Advice on marketing and fame with guest columnist Ron Hogan
The author of Our Endless and Proper Work fields this month’s creative dilemma.
Welcome to the latest installment of my Subtle Advice column. Note: I’m taking next Monday off for the 4th of July holiday, returning to your inboxes July 12.
As I was trying to choose among several letters to answer for this month’s advice column, I happened to read an advance copy of Ron Hogan’s new book, Our Endless and Proper Work—and I thought Hogan would be the perfect person to answer a question I received about marketing, fame, feeling dirty for wanting to be famous, and feeling creatively stuck because of it.
Hogan knows a lot about building and nurturing a creative practice. He helped create the literary Internet by launching Beatrice.com in 1995—and, since 2018, he’s been sending out an excellent newsletter, Destroy Your Safe and Happy Lives, where he shares much wise and pragmatic advice on the writing life. His new book is based on the newsletter, and I found it really helpful in clearing out the mental clutter around my own writing practice. In particular, I appreciated what he had to say about pacing yourself for the long haul as a writer (or any kind of creative worker), and the dangers of comparing yourself to others—which is why I thought he’d be such a good person to field the following dilemma…
Dear Subtle Maneuvers,
My question is about marketing and fame. For years I’ve had conflicting thoughts on marketing and branding. On the one hand, I despise that our culture became about having a personal brand and that people’s worth and value is now derived out of and judged by their social media presence, online portfolios, and LinkedIn profiles. This is not only free labor but even worse I feel that it reduces wonderfully complex human beings into a bunch of easily understandable and digestible labels. On the other hand, I think it’s amazing that thanks to the availability of self-marketing and doing your own PR, so many more artists are now able to access opportunities, funding, and new audiences than ever before. I find myself in a position of someone who at once despises self-marketing and is drawn to obscurity and desires to be well known, to have my art and writing reach more people.
Realizing that I actually want to be famous and well-known in my area of work and art practice has been shocking to me and made me feel pretty dirty inside. I really want that status. I have a tendency to objectify my art and to worry about the final product and its marketability before even sitting down to do the work. It can be paralyzing. I carry many ideas in my head but years will pass before I start working on them (if I do at all) because I worry more about how many people these ideas will reach and how I should market them, rather than playfully exploring them.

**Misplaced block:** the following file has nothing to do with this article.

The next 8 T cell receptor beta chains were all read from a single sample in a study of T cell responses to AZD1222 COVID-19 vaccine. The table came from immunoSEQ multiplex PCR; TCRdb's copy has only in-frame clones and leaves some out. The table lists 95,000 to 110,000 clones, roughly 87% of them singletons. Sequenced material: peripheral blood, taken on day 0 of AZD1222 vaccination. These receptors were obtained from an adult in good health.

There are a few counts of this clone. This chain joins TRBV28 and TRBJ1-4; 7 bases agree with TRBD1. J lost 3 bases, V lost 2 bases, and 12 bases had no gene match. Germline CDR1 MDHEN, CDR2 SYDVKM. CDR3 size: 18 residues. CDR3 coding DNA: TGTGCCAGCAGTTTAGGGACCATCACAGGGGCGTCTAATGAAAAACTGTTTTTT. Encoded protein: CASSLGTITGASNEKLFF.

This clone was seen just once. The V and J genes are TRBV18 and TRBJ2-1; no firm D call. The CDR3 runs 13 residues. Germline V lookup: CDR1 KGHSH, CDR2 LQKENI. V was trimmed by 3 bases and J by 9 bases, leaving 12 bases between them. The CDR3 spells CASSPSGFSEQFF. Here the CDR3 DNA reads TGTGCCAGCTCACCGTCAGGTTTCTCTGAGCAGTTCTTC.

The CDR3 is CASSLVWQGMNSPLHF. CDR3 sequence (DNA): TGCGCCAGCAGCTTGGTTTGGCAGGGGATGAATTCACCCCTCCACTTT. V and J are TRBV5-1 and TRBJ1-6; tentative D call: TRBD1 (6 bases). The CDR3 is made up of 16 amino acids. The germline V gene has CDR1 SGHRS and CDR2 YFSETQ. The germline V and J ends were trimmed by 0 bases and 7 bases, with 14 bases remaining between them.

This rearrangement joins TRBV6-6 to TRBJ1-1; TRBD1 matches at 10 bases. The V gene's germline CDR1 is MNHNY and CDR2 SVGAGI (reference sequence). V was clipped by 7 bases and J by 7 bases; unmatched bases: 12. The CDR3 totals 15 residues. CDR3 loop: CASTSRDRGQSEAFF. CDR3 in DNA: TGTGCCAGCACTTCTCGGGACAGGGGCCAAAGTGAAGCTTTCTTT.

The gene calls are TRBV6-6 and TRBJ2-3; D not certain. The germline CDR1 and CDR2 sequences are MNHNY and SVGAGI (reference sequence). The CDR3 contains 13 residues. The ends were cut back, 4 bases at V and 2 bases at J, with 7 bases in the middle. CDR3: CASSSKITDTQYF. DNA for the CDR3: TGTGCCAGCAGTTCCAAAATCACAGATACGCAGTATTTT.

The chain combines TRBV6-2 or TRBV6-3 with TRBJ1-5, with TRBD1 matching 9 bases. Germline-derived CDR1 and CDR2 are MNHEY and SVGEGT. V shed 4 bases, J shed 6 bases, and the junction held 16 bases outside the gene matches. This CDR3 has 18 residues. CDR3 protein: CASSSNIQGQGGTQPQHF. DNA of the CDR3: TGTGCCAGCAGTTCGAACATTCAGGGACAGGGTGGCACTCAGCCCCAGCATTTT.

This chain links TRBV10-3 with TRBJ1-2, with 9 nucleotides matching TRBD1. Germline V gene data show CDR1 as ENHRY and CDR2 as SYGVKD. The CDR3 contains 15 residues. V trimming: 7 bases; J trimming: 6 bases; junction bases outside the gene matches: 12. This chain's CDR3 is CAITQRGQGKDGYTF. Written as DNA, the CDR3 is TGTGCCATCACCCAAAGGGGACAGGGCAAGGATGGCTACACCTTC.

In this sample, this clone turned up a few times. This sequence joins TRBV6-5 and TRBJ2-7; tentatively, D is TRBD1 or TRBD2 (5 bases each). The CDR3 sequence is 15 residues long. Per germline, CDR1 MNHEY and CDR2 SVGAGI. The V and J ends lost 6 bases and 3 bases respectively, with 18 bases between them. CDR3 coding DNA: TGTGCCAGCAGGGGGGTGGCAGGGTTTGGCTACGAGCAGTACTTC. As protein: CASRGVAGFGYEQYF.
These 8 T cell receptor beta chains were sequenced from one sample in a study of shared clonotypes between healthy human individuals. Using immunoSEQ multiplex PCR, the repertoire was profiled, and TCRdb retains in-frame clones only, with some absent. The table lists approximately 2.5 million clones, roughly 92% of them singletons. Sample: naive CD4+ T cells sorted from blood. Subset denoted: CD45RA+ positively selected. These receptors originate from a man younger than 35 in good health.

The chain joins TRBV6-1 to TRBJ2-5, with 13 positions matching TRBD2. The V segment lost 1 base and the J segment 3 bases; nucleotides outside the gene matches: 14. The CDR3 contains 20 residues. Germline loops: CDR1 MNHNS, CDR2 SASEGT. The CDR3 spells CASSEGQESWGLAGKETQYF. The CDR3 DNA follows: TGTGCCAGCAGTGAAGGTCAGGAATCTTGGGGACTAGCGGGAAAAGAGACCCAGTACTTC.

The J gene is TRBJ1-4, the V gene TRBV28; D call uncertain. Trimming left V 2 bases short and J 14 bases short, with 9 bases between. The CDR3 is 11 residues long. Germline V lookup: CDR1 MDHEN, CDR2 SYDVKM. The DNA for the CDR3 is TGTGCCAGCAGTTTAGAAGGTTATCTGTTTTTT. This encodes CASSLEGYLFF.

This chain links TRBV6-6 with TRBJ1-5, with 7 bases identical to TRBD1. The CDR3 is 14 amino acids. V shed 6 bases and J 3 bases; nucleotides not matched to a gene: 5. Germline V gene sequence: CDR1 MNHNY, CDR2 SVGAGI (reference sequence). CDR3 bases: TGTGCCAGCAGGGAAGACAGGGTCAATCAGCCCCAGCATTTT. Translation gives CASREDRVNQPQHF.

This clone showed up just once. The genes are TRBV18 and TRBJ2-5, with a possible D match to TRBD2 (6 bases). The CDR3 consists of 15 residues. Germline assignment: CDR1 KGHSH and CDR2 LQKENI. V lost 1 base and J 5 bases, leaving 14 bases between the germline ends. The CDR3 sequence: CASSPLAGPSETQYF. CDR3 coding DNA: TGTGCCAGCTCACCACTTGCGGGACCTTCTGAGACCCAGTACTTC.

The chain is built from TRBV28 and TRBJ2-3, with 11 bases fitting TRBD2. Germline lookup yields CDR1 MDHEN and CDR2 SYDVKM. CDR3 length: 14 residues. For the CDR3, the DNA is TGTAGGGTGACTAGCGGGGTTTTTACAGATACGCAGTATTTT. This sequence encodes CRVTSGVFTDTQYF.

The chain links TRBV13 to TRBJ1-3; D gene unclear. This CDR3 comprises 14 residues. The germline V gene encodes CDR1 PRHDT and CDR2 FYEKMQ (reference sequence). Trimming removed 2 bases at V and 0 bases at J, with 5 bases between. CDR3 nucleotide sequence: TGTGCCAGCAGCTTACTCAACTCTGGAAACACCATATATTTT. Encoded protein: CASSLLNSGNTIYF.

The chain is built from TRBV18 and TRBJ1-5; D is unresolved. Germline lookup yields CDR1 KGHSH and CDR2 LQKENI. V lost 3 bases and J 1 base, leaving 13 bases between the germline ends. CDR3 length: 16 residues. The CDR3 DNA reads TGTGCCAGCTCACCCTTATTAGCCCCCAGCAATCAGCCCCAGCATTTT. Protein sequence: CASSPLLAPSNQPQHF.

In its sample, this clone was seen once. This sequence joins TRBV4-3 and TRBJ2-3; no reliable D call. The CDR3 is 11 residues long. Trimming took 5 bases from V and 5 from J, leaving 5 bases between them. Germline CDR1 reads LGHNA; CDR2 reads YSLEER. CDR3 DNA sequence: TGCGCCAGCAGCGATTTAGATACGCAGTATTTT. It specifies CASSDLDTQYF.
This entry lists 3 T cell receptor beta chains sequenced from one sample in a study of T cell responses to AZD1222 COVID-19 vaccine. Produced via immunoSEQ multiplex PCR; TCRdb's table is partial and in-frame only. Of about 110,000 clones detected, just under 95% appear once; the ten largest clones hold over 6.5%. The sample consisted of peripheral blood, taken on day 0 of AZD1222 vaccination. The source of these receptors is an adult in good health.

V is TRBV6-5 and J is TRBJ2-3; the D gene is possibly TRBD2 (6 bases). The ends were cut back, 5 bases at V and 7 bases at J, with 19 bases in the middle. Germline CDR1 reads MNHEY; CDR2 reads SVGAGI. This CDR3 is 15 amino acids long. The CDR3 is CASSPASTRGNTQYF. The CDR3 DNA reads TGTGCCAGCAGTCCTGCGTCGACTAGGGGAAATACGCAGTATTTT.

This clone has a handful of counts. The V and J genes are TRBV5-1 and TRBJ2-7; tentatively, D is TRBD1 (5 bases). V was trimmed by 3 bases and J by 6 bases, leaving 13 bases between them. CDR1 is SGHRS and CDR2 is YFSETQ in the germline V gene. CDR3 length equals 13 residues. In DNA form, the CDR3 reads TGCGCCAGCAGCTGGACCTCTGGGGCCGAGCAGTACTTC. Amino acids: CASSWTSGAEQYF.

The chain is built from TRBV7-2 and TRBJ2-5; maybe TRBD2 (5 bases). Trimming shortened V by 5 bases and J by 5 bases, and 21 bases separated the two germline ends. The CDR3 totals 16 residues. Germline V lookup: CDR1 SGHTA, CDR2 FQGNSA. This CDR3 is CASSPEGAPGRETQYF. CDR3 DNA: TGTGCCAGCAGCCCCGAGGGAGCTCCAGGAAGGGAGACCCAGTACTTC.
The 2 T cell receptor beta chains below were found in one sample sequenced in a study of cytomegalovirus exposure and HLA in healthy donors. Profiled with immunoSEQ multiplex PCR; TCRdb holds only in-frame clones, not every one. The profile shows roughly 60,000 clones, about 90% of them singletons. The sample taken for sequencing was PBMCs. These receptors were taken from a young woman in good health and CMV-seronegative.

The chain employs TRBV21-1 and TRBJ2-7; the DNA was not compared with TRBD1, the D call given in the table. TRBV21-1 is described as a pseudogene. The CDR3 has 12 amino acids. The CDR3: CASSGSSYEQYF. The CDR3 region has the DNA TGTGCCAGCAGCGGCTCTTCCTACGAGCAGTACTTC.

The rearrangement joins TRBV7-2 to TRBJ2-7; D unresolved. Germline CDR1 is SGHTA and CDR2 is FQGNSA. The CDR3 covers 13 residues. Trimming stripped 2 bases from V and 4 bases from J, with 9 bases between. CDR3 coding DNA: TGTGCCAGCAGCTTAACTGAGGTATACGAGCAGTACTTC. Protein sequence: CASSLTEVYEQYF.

I have been taking proactive steps to focus on developing a regular writing routine (my accountability is my newsletter), but it’s a daunting task. Sometimes I worry that maybe I like the idea of being a famous artist more than I like the idea of actually just writing, regardless of what happens. And that makes me embarrassed and ashamed. So I am wondering if you have any practical tips for entering a good mental state around this, as well as on how to balance actually making art with also realistically trying to get published, get more subscribers to my newsletter, and being my own PR machine, etc.
—Adriana in Prague
Ron Hogan replies:
I’ve been where you are right now, hating to market yourself while simultaneously wanting brand-name levels of recognition for what you do. And I totally get your frustration with social media, especially the notion of providing “free labor” and helping various platforms become ubiquitous while you’re still struggling to make yourself heard beyond your immediate circle of friends and colleagues.
We meet people where they are, however, and these days they’re on Twitter and Facebook and LinkedIn and all those other platforms. And the reality is that we all need to market ourselves and our work; we can’t just drop the finished book or album or whatever it is off at the marketplace and hope the audience finds it. Nor should we expect to—you spent all that time creating the art because you wanted to share it with people, and the marketing is just another step in that process.
Before we go any further, I want to emphasize that your desire for success, which given the nature of our respective “industries” manifests itself as a desire for fame (or at least renown), is nothing to feel dirty or ashamed or embarrassed about. We all want our work to succeed. We want people to see it, to recognize its significance—and, inevitably, to recognize us as the only people who could deliver just this work of art in just this way. Yet this is the very thing that is beyond our control. So we need to learn how, as I wrote for my newsletter earlier this year, to work the process, not the outcome.